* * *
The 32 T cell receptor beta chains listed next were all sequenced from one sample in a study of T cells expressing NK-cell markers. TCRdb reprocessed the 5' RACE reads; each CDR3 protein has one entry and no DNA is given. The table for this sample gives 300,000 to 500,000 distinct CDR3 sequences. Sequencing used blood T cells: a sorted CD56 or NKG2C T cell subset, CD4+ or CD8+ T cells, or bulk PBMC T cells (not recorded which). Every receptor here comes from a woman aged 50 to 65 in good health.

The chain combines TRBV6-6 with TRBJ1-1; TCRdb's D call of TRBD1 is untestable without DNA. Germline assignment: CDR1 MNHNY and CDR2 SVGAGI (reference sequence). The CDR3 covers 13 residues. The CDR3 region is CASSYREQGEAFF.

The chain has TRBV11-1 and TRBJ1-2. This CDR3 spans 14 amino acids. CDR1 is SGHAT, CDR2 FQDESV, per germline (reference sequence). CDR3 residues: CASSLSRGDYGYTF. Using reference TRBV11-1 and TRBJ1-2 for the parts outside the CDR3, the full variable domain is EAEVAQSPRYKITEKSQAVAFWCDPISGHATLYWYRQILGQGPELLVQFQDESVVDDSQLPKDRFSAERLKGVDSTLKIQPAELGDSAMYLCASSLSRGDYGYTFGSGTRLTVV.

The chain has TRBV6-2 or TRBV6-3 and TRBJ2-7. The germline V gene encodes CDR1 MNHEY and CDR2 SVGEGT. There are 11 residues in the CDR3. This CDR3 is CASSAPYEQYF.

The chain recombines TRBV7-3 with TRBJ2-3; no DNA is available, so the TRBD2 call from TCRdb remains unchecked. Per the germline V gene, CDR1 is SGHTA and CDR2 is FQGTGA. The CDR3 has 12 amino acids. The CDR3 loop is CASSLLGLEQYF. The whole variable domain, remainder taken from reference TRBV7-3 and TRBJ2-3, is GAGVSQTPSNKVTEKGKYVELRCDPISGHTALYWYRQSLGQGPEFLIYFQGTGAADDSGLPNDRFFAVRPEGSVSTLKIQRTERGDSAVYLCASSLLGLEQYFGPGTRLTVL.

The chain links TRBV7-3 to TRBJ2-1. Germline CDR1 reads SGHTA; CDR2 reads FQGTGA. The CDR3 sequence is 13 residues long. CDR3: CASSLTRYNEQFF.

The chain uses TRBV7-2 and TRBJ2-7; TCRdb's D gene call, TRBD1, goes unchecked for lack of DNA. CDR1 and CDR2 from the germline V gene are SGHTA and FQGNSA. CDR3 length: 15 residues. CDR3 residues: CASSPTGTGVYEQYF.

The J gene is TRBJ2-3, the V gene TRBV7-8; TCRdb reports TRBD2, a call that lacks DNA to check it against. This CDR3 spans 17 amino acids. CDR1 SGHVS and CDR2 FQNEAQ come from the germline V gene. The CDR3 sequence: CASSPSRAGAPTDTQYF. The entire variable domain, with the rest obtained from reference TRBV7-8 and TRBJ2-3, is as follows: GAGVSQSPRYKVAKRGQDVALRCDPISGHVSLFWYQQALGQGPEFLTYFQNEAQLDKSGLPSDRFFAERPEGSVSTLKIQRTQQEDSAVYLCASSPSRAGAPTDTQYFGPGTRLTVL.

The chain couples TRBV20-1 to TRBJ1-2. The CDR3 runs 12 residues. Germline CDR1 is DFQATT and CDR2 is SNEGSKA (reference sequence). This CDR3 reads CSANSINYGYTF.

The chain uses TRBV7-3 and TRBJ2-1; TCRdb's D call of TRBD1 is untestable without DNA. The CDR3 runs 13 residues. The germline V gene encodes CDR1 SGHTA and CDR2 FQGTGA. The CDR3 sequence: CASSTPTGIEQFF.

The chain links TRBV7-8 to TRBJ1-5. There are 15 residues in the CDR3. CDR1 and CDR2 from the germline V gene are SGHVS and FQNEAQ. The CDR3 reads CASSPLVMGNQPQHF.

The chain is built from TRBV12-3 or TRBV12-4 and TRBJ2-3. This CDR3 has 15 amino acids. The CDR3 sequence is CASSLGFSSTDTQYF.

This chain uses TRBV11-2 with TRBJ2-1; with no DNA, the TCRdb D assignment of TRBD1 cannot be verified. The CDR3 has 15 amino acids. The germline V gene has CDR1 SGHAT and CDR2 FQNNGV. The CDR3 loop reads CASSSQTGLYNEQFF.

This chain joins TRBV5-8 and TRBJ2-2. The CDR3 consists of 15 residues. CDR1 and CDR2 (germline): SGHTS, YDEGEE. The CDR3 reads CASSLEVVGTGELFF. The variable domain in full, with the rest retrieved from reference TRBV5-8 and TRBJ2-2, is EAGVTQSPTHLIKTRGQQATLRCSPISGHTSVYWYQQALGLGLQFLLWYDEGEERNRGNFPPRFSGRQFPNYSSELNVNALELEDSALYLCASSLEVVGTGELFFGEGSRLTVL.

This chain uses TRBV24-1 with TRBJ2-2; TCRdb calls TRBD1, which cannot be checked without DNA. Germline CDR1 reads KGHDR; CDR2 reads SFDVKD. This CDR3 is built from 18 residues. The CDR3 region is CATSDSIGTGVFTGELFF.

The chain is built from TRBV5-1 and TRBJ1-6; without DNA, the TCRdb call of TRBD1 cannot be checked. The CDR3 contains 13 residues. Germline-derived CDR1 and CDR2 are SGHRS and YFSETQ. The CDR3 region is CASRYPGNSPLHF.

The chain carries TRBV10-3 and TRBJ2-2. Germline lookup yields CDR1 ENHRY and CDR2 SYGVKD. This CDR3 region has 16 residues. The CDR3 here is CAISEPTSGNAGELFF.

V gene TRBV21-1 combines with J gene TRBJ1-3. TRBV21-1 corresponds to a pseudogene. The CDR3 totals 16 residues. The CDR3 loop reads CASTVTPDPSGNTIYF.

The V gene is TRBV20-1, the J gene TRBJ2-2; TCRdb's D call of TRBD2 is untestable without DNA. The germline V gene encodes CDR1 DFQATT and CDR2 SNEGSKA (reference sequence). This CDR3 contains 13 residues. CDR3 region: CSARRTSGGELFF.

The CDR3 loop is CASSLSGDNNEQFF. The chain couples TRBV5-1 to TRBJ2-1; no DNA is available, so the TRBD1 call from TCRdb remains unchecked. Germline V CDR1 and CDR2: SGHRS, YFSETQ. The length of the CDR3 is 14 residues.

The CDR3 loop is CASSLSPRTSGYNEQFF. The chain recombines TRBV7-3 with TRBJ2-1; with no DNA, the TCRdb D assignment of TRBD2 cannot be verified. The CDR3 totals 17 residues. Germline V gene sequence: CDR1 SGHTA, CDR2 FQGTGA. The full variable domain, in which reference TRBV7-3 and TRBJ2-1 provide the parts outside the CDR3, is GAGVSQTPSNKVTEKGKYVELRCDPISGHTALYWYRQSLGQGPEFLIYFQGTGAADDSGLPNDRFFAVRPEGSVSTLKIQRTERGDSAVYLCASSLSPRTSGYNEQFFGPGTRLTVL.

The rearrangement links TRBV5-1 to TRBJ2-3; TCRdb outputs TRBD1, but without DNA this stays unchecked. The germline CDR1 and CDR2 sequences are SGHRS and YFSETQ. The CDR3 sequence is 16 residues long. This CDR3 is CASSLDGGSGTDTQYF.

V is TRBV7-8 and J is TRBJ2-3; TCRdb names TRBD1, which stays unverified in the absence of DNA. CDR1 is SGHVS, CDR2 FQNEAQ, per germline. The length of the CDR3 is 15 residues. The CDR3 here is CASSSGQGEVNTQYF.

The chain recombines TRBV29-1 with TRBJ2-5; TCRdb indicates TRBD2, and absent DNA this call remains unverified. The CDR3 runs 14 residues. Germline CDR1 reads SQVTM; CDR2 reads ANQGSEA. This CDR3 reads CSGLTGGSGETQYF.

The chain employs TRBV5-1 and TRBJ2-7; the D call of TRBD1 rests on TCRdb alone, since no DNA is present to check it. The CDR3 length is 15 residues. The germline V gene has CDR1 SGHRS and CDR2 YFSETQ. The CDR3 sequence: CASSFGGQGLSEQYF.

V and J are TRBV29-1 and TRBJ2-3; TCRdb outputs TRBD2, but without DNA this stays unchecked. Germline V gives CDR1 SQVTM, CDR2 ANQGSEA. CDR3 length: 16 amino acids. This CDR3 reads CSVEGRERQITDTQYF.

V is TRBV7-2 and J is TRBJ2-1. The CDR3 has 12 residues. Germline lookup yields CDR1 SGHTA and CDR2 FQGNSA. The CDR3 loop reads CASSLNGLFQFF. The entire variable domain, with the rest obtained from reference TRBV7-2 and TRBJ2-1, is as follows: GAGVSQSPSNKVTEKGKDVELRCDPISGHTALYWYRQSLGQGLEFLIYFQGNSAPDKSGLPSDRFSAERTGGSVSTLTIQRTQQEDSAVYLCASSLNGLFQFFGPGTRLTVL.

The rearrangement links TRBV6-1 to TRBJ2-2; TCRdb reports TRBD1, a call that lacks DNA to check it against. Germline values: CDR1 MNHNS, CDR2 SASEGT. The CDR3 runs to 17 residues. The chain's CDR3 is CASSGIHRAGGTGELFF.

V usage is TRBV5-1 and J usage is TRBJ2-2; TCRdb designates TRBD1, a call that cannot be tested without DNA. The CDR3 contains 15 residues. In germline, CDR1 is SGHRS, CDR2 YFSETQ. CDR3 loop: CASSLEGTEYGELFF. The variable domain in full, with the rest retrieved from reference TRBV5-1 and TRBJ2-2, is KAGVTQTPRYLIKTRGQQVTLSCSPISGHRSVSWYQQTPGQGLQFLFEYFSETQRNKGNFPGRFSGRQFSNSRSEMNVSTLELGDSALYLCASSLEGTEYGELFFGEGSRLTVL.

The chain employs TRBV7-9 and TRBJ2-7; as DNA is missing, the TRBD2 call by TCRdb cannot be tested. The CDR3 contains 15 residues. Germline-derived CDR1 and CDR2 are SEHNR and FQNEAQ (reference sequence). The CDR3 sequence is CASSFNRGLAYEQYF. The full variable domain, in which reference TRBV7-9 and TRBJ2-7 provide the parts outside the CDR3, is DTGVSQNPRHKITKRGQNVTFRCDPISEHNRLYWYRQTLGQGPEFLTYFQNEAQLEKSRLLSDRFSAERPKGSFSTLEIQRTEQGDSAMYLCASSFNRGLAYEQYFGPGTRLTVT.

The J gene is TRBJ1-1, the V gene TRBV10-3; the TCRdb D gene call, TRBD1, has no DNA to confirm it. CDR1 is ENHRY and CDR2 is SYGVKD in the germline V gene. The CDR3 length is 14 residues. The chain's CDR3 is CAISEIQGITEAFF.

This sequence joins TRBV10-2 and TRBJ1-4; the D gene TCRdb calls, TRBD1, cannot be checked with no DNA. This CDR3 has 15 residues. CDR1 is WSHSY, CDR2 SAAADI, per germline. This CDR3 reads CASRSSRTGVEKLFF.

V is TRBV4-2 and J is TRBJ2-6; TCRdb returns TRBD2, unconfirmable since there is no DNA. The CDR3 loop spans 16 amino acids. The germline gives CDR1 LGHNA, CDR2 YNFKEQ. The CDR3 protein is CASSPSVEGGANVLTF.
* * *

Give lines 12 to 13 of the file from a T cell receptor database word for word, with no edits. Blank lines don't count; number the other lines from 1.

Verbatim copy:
The chain is built from TRBV12-3 or TRBV12-4 and TRBJ2-3. This CDR3 has 15 amino acids. The CDR3 sequence is CASSLGFSSTDTQYF.

This chain uses TRBV11-2 with TRBJ2-1; with no DNA, the TCRdb D assignment of TRBD1 cannot be verified. The CDR3 has 15 amino acids. The germline V gene has CDR1 SGHAT and CDR2 FQNNGV. The CDR3 loop reads CASSSQTGLYNEQFF.